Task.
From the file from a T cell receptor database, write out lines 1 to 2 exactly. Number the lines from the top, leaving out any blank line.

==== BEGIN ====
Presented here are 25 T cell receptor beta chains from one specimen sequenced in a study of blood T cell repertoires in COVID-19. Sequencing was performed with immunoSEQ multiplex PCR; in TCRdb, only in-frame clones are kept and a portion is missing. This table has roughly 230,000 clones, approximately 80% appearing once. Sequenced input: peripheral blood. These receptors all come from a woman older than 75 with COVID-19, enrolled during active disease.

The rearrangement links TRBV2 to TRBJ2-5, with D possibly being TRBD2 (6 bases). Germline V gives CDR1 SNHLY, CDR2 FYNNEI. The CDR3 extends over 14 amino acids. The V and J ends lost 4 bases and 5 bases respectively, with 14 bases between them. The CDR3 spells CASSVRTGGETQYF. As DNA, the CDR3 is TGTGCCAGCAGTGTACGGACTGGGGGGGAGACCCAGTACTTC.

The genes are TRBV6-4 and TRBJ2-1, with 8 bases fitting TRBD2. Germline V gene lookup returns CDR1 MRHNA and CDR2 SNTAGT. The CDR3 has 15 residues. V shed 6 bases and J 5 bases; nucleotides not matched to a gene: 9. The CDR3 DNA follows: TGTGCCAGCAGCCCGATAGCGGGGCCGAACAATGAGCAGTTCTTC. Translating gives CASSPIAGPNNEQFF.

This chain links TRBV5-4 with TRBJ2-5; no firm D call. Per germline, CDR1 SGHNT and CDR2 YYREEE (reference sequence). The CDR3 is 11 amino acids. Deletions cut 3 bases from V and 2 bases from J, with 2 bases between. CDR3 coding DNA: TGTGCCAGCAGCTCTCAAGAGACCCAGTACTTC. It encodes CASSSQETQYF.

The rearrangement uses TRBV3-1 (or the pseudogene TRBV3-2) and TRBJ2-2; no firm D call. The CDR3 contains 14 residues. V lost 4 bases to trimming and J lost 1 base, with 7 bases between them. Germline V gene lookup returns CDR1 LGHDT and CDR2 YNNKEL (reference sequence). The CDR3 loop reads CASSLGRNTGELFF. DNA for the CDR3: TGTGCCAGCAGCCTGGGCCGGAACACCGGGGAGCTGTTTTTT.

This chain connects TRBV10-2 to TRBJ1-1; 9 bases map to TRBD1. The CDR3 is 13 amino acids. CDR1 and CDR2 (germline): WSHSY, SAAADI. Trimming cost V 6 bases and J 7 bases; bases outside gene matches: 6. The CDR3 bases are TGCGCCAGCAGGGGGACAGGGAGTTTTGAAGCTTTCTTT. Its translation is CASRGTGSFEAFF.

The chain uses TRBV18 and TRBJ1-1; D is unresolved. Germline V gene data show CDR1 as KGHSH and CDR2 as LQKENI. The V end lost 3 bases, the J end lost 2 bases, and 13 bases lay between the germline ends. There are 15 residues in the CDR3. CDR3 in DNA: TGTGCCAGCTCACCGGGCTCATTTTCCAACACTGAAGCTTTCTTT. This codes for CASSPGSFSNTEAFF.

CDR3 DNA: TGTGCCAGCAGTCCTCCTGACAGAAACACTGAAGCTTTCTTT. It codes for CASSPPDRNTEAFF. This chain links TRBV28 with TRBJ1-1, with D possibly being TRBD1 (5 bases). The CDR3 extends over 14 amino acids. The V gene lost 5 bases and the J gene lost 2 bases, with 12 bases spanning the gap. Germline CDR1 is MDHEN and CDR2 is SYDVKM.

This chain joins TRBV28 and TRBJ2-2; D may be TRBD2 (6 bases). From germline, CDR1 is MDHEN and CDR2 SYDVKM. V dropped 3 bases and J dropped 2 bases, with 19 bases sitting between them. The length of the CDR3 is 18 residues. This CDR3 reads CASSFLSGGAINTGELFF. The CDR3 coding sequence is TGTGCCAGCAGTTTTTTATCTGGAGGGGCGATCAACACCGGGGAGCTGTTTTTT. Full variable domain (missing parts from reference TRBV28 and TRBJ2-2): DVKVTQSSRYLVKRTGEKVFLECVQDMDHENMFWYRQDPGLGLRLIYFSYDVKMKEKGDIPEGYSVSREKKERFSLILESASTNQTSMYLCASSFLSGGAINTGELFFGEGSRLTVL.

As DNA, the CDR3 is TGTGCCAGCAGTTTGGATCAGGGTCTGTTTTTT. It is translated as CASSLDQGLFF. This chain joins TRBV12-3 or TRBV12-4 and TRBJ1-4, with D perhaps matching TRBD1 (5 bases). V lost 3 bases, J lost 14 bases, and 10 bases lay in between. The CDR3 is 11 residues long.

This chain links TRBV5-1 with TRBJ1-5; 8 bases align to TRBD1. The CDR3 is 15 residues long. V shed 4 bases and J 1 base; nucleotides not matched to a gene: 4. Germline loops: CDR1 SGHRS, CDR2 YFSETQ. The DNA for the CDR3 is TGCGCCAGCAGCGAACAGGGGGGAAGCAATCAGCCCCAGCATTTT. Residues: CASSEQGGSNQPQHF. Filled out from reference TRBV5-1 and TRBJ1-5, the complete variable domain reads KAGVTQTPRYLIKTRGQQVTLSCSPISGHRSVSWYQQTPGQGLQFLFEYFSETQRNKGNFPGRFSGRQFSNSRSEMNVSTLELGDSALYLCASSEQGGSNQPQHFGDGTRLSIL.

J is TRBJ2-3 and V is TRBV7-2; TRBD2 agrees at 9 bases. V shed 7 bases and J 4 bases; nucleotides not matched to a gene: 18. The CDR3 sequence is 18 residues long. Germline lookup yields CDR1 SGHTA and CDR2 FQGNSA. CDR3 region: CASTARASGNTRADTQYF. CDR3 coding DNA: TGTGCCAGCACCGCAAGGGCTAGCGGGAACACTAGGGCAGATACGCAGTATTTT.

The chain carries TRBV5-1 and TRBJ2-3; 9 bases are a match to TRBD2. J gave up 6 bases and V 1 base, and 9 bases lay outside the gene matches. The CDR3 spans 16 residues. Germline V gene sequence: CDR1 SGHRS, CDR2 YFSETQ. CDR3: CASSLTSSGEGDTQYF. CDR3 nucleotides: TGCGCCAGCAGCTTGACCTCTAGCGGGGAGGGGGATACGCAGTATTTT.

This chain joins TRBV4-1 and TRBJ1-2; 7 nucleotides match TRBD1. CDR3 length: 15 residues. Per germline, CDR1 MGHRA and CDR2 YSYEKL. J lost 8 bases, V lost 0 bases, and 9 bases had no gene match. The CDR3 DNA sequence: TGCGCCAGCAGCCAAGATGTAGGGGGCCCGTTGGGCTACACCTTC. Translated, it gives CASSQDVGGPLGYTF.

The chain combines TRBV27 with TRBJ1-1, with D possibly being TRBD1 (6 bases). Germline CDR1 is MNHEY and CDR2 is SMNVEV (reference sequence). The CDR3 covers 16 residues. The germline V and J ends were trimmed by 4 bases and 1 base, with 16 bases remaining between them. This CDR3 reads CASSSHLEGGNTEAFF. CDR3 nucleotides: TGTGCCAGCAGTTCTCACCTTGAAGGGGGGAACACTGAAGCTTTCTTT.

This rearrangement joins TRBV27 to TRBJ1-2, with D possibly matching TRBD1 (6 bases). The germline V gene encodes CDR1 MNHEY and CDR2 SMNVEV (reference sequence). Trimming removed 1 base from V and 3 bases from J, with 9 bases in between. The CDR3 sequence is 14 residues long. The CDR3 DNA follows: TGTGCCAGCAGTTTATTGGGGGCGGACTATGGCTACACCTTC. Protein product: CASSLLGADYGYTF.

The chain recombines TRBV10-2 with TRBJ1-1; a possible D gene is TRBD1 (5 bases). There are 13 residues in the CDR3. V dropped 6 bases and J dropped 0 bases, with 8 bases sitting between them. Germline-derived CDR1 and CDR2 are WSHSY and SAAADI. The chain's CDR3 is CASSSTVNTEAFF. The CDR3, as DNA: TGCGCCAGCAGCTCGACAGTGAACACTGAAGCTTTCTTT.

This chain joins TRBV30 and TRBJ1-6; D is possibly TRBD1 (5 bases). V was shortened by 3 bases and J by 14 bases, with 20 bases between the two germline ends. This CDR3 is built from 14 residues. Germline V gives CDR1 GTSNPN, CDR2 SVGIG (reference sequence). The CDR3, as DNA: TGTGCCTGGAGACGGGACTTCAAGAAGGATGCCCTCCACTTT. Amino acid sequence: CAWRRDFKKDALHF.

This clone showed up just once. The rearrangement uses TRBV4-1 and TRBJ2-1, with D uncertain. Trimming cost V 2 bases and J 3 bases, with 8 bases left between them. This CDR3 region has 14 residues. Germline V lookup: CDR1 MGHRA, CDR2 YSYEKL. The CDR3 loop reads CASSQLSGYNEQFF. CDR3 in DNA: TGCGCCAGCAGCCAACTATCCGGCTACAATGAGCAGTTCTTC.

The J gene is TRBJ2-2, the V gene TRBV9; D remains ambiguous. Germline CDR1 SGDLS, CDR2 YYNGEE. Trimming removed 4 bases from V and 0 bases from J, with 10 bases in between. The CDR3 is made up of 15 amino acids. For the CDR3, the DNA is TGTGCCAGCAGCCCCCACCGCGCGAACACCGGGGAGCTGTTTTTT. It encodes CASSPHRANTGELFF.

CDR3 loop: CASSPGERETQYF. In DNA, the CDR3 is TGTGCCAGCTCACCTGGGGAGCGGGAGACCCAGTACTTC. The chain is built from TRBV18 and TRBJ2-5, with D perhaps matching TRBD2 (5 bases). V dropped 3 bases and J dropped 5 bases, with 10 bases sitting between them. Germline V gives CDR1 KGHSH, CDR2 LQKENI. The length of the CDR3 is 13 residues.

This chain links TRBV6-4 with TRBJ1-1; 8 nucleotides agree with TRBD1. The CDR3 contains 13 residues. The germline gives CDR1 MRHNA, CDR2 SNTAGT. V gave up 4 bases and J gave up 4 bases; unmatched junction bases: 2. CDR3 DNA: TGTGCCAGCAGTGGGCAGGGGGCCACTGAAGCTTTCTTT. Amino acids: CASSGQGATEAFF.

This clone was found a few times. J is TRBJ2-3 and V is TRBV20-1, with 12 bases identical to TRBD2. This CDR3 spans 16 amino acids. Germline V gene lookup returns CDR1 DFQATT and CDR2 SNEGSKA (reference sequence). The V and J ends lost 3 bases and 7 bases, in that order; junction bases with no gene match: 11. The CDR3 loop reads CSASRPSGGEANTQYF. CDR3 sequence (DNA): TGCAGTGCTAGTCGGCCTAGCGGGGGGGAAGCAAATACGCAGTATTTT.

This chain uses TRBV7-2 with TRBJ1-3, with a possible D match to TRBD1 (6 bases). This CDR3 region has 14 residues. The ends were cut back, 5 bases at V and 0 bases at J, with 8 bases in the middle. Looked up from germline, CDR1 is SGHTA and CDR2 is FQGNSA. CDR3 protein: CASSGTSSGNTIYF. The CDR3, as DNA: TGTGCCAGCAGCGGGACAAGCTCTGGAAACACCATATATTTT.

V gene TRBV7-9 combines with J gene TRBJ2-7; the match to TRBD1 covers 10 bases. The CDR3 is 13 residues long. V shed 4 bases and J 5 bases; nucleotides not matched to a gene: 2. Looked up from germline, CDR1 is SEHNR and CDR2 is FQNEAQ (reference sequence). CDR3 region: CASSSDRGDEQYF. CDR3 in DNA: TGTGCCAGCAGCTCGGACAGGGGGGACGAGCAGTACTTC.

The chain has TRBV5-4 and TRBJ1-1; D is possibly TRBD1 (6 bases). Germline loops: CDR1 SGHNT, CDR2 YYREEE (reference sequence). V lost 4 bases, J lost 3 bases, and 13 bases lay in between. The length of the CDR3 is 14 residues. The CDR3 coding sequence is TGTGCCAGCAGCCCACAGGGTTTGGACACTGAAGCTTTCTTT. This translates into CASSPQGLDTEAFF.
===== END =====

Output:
Presented here are 25 T cell receptor beta chains from one specimen sequenced in a study of blood T cell repertoires in COVID-19. Sequencing was performed with immunoSEQ multiplex PCR; in TCRdb, only in-frame clones are kept and a portion is missing. This table has roughly 230,000 clones, approximately 80% appearing once. Sequenced input: peripheral blood. These receptors all come from a woman older than 75 with COVID-19, enrolled during active disease.

The rearrangement links TRBV2 to TRBJ2-5, with D possibly being TRBD2 (6 bases). Germline V gives CDR1 SNHLY, CDR2 FYNNEI. The CDR3 extends over 14 amino acids. The V and J ends lost 4 bases and 5 bases respectively, with 14 bases between them. The CDR3 spells CASSVRTGGETQYF. As DNA, the CDR3 is TGTGCCAGCAGTGTACGGACTGGGGGGGAGACCCAGTACTTC.